Hannah Arendt considered calling her magnum opus Amor Mundi: Love of the World. Instead, she settled upon The Human Condition. What is most difficult, Arendt writes, is to love the world as it is, with all the evil and suffering in it. And yet she came to do just that. Loving the world means neither uncritical acceptance nor contemptuous rejection. Above all it means the unwavering facing up to and comprehension of that which is.

Every Sunday, The Hannah Arendt Center Amor Mundi Weekly Newsletter will offer our favorite essays and blog posts from around the web. These essays will help you comprehend the world. And learn to love it.

Is Capitalism a Social Good?

421A book captures the Zeitgeist rarely in the 21st century, especially a book written by an empirical economist, published by a University Press, and translated from French. And yet Thomas Piketty’s Capital in the Twenty-First Century, published by Harvard University Press, is suddenly everywhere. Andrew Hussey at The Guardian interviews Piketty, who argues that capitalism does not improve the quality of life for everyone. Piketty seeks to prove that capitalism is rigged in favor of the wealthy. In other words, the wealth of the wealthy increases faster than the income of the workers. His main contention is that over the centuries since the emergence of capitalism, return on capital tends to be greater than the growth of the economy. Which leads to Piketty’s final conclusion that increasing inequality is inevitable within capitalism – and will only get worse: “When I began, simply collecting data, I was genuinely surprised by what I found, which was that inequality is growing so fast and that capitalism cannot apparently solve it. Many economists begin the other way around, by asking questions about poverty, but I wanted to understand how wealth, or super-wealth, is working to increase the inequality gap. And what I found, as I said before, is that the speed at which the inequality gap is growing is getting faster and faster. You have to ask what does this mean for ordinary people, who are not billionaires and who will never will be billionaires. Well, I think it means a deterioration in the first instance of the economic well-being of the collective, in other words the degradation of the public sector. You only have to look at what Obama's administration wants to do – which is to erode inequality in healthcare and so on – and how difficult it is to achieve that, to understand how important this is. There is a fundamentalist belief by capitalists that capital will save the world, and it just isn't so. Not because of what Marx said about the contradictions of capitalism, because, as I discovered, capital is an end in itself and no more.” That the wealthy get wealthier in capitalism may seem obvious to some; but capitalism is widely embraced by the poor as well as the rich because it increases productivity and supposedly makes everybody better off. Capitalism may make some filthy rich, so the story goes, but it also allows more mobility of status and income than pre-capitalist economies, thus opening possibilities to everyone. Piketty argues against these truisms. In the end, however, whether inequality is good or bad is not an empirical question, and no amount of empirical research can tell us whether capitalism is good or bad. What Piketty does show convincingly, is that capitalism will not lead to equality. For more on Piketty, see Roger Berkowitz’s essay at The American Interest.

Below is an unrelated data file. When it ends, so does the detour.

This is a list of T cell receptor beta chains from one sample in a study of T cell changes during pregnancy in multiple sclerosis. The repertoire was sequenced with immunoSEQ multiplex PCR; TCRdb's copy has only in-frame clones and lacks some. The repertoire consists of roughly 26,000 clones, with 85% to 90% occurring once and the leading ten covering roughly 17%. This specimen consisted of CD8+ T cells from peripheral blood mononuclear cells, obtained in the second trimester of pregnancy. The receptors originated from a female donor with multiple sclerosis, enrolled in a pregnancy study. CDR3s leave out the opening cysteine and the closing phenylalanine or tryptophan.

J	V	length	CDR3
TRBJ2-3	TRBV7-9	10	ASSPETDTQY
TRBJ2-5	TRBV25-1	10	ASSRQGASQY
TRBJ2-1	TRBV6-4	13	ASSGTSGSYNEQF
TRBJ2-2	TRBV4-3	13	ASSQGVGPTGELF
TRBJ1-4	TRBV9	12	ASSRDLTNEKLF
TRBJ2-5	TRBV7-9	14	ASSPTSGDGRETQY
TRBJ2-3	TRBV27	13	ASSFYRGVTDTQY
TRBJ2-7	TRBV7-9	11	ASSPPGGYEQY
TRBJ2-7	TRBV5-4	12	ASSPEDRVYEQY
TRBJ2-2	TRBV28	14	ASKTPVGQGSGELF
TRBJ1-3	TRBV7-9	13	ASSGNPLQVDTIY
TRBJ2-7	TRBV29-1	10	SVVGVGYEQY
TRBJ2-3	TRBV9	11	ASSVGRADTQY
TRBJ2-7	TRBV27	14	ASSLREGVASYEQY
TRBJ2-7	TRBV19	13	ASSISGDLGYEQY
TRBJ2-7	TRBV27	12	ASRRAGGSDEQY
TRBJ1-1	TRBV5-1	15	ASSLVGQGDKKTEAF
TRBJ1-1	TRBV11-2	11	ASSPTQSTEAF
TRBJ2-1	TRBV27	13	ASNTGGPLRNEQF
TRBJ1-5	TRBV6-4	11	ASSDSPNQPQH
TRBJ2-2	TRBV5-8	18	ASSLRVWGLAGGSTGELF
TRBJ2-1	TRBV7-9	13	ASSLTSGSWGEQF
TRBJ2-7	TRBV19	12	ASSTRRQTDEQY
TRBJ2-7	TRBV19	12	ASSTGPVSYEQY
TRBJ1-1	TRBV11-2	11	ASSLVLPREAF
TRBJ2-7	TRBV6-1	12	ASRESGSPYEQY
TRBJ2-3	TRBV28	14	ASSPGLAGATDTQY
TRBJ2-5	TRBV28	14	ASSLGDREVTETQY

Is Capitalist Inequality Really So Bad?

422Perhaps the best review of Piketty’s Capital in the Twenty-First Century is by Martin Wolf, the Financial Times columnist. Wolf gives an excellent summary of Piketty’s four “remarkable achievements” and then considers what they mean. He makes clear the importance of Piketty’s book. But he also raises the question Piketty leaves unasked: “Yet the book also has clear weaknesses. The most important is that it does not deal with why soaring inequality – while more than adequately demonstrated – matters. Essentially, Piketty simply assumes that it does. One argument for inequality is that it is a spur to (or product of) innovation. The contrary evidence is clear: contemporary inequality and, above all, inherited wealth are unnecessary for this purpose. Another argument is that the product of just processes must be just. Yet even if the processes driving inequality were themselves just (which is doubtful), this is not the only principle of distributive justice. Another – to me more plausible – argument against Piketty’s is that inequality is less important in an economy that is now 20 times as productive as those of two centuries ago: even the poor enjoy goods and services unavailable to the richest a few decades ago.” This does not mean that Wolf thinks increasing inequality is unimportant. Rightly, he turns to Aristotle to make this most-important point: “For me the most convincing argument against the ongoing rise in economic inequality is that it is incompatible with true equality as citizens. If, as the ancient Athenians believed, participation in public life is a fundamental aspect of human self-realization, huge inequalities cannot but destroy it.” You can read Eduardo Porter’s excellent review of the literature on the impact of wealth inequality on economic growth here. Of course, you should all read Piketty’s book for yourselves.

Fixed Records